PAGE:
Ready for tastes that are unconventional works of art for your mouth in the form of small, circular shortbread cookies? For André Kreft, every bite one takes should be a savored, artful celebration.
Kreft’s family emigrated from France, and he grew up a part of a community of people with stories of moving to this country. “My parents valued going back to our roots, foraging for food, for example. I recall gathering mussels on the coast in the winter. We’d have picnics, eating the mussels in the snow on the beach, and my parents would reflect on their past lives, spiritually connecting to their friends and family that were still across the ocean. I grew up as part of a community of people who had moved to this country, all appreciating the joy of being together and being alive. When I lived in Nigeria, you could cross the lawn and a cobra could bite you and you’d be dead, so I learned personal experiences and from the loss of my mother, husband, and cousin that we shouldn’t waste time focusing on trivial matters, dwelling on the past, or awaiting an uncertain future—now is what we have.”
For Kreft, food is an essential part of celebrating the moment. When he and his mother traveled to France before her death, he recalls a four-day party just to celebrate being alive. It included a ten-hour meal, the point of which was to be with each other, appreciating the joy and the magic that happens around a table with family and friends. “People would get up, maybe go have a cigarette, stretch their legs, and then return for more. For the moment, those that were there were there together. To me, these lengthy meals were part of an acknowledgment that only the moment is a given.”
How did these existential experiences translate into Kreft’s launch of Savor Cookies? Losing his husband and his mother in short term led him to bake his way through grieving.
“Here I was having lost the most important people in my life, and everything was changed. I considered following through with my husband’s and my plan to move to Hawaii, but then I decided maybe what I needed was to stay at home. From there, I moved forward with the idea to begin Savor. Before moving back to my hometown, I lived I San Francisco where I was a visual artist. Back then, it was very important for my art to travel with me. In the food I desired to create for others, I also wanted something durable, light, transportable.”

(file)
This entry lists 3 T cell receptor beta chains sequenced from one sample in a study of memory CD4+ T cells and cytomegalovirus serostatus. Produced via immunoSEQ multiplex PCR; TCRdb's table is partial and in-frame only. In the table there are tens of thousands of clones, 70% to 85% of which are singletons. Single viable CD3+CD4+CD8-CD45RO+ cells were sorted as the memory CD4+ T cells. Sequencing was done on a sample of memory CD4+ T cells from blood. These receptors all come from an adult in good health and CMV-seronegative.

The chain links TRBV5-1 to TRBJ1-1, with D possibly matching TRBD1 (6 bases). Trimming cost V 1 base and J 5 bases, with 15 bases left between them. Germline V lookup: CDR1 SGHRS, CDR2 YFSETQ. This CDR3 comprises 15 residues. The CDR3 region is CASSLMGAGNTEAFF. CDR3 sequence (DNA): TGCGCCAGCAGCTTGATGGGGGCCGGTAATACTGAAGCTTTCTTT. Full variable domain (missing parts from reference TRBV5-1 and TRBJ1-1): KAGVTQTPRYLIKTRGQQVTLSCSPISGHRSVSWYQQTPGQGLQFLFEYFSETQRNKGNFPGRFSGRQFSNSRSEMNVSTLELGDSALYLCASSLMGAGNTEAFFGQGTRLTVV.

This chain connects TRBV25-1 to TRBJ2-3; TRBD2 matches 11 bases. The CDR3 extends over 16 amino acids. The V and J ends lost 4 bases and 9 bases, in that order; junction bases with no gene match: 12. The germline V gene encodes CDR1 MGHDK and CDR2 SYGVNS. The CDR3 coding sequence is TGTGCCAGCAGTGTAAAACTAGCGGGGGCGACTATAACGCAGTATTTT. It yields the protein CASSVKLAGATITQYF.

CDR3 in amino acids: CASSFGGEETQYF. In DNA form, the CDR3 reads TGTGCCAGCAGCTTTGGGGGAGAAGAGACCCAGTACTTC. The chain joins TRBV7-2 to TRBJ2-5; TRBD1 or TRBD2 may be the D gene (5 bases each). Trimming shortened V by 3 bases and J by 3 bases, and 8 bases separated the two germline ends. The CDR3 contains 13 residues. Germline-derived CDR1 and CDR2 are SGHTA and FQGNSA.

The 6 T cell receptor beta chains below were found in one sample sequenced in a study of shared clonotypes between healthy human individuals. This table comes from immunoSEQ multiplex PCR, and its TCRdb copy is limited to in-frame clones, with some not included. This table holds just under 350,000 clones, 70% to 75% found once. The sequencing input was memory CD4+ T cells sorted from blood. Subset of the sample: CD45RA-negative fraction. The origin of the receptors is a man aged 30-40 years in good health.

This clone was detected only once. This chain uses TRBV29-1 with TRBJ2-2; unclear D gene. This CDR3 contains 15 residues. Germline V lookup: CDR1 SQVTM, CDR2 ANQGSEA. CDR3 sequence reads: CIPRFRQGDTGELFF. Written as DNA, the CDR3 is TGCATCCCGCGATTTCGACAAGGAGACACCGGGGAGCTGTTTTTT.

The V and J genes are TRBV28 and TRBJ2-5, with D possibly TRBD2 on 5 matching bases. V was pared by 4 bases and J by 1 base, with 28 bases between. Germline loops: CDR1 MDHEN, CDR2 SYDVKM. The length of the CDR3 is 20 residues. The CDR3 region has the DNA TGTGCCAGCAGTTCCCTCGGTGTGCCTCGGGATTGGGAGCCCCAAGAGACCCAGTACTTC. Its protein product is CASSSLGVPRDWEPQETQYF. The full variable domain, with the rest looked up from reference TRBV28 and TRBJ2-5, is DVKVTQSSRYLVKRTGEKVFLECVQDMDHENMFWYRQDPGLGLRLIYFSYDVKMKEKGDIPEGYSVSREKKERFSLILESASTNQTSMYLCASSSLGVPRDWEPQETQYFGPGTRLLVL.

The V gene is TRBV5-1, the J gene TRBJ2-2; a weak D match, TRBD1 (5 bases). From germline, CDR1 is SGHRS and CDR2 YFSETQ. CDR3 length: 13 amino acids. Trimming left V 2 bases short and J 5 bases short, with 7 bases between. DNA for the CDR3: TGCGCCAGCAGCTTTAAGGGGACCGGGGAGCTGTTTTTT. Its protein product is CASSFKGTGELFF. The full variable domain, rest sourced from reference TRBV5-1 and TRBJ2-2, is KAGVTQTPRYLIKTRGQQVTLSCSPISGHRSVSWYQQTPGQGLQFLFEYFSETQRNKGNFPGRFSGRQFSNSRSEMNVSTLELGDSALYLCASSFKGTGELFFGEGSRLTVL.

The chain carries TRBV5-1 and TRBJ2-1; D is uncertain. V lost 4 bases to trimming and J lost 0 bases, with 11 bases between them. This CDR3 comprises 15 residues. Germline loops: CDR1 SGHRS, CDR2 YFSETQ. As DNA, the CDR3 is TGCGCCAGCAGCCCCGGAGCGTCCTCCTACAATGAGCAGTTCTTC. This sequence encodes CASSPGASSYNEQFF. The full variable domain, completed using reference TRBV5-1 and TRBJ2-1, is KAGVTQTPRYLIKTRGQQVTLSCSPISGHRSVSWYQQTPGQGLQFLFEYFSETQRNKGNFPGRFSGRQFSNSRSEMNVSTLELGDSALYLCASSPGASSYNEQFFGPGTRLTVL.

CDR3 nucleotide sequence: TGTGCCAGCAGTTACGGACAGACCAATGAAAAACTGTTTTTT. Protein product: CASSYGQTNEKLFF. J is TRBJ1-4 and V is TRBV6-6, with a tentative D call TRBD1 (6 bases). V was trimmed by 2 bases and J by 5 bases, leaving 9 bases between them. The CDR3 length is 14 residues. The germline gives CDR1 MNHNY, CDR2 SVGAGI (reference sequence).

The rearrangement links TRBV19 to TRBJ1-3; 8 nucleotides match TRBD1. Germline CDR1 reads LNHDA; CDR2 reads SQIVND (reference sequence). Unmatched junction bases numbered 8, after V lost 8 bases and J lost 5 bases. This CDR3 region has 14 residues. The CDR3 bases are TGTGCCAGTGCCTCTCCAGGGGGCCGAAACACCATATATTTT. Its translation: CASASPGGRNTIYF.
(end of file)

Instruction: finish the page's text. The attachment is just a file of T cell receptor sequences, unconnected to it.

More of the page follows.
That he did and does, daring to combine and create buttery bites like Moka Ginger Savory Shortbread with Smoked Black Pepper; Coconut Ginger; and Nicasia Rosemary, Lemon & Smoked Salt. Kreft’s never-too-sweet little rounds of delight combine tantalizing flavors inspired by place and by phenomenon.
Inquiring about the small size of Kreft’s cookies, I uncovered even more probing thought and inspiration.
Apparently, he used to make them bigger, but without being too heavy-handed, wanted to communicate how we can get along just fine with less. "In our country, we have this tendency to over buy and waste and I want to take the opportunity to suggest a revision to that dynamic. There is truly no paucity unless we create it—this fear that there’s not going to be enough that is followed by snatching up much more than we need. Living in California, I learned that there’s enough for everyone. So I want to suggest that people consider this by judging for themselves if the tiny jewel of a cookie and a bit of goodness might actually completely satisfy them. Maybe it isn’t necessary to have gobs. Perhaps a little bit of sugar and some butter combined with other unexpected ingredients can help others let things go with grace, knowing there’s more to come. I wanted to offer an affordable luxury—this is something everyone can have, perhaps not every day, but also perhaps every day is not necessary to feel satisfied.”
All this in a bite!? There’s more . . .
“I knew that the most important thing to me was choosing something through which I could share joy and happiness. Part of that for me includes bridging gaps. Selling cookies provides surprising cultural and social experiences.” Kreft shared that Scandinavians love cardamom, the French do not generally care for cinnamon, older generations of English and South Africans don’t like birch flavor (because it reminds them of a tonic once used for the body), and most Americans are hesitant about lavender because they associate it with soap.
Kreft enjoys being the junction at which people come together to experience the same delights, and values sending customers away smiling. Order a bag of these tiny treasures today, and the corners of your mouth can’t help but turn up, knowing that their tastes and their meaning stretches far beyond the coin of shortbread melting inside.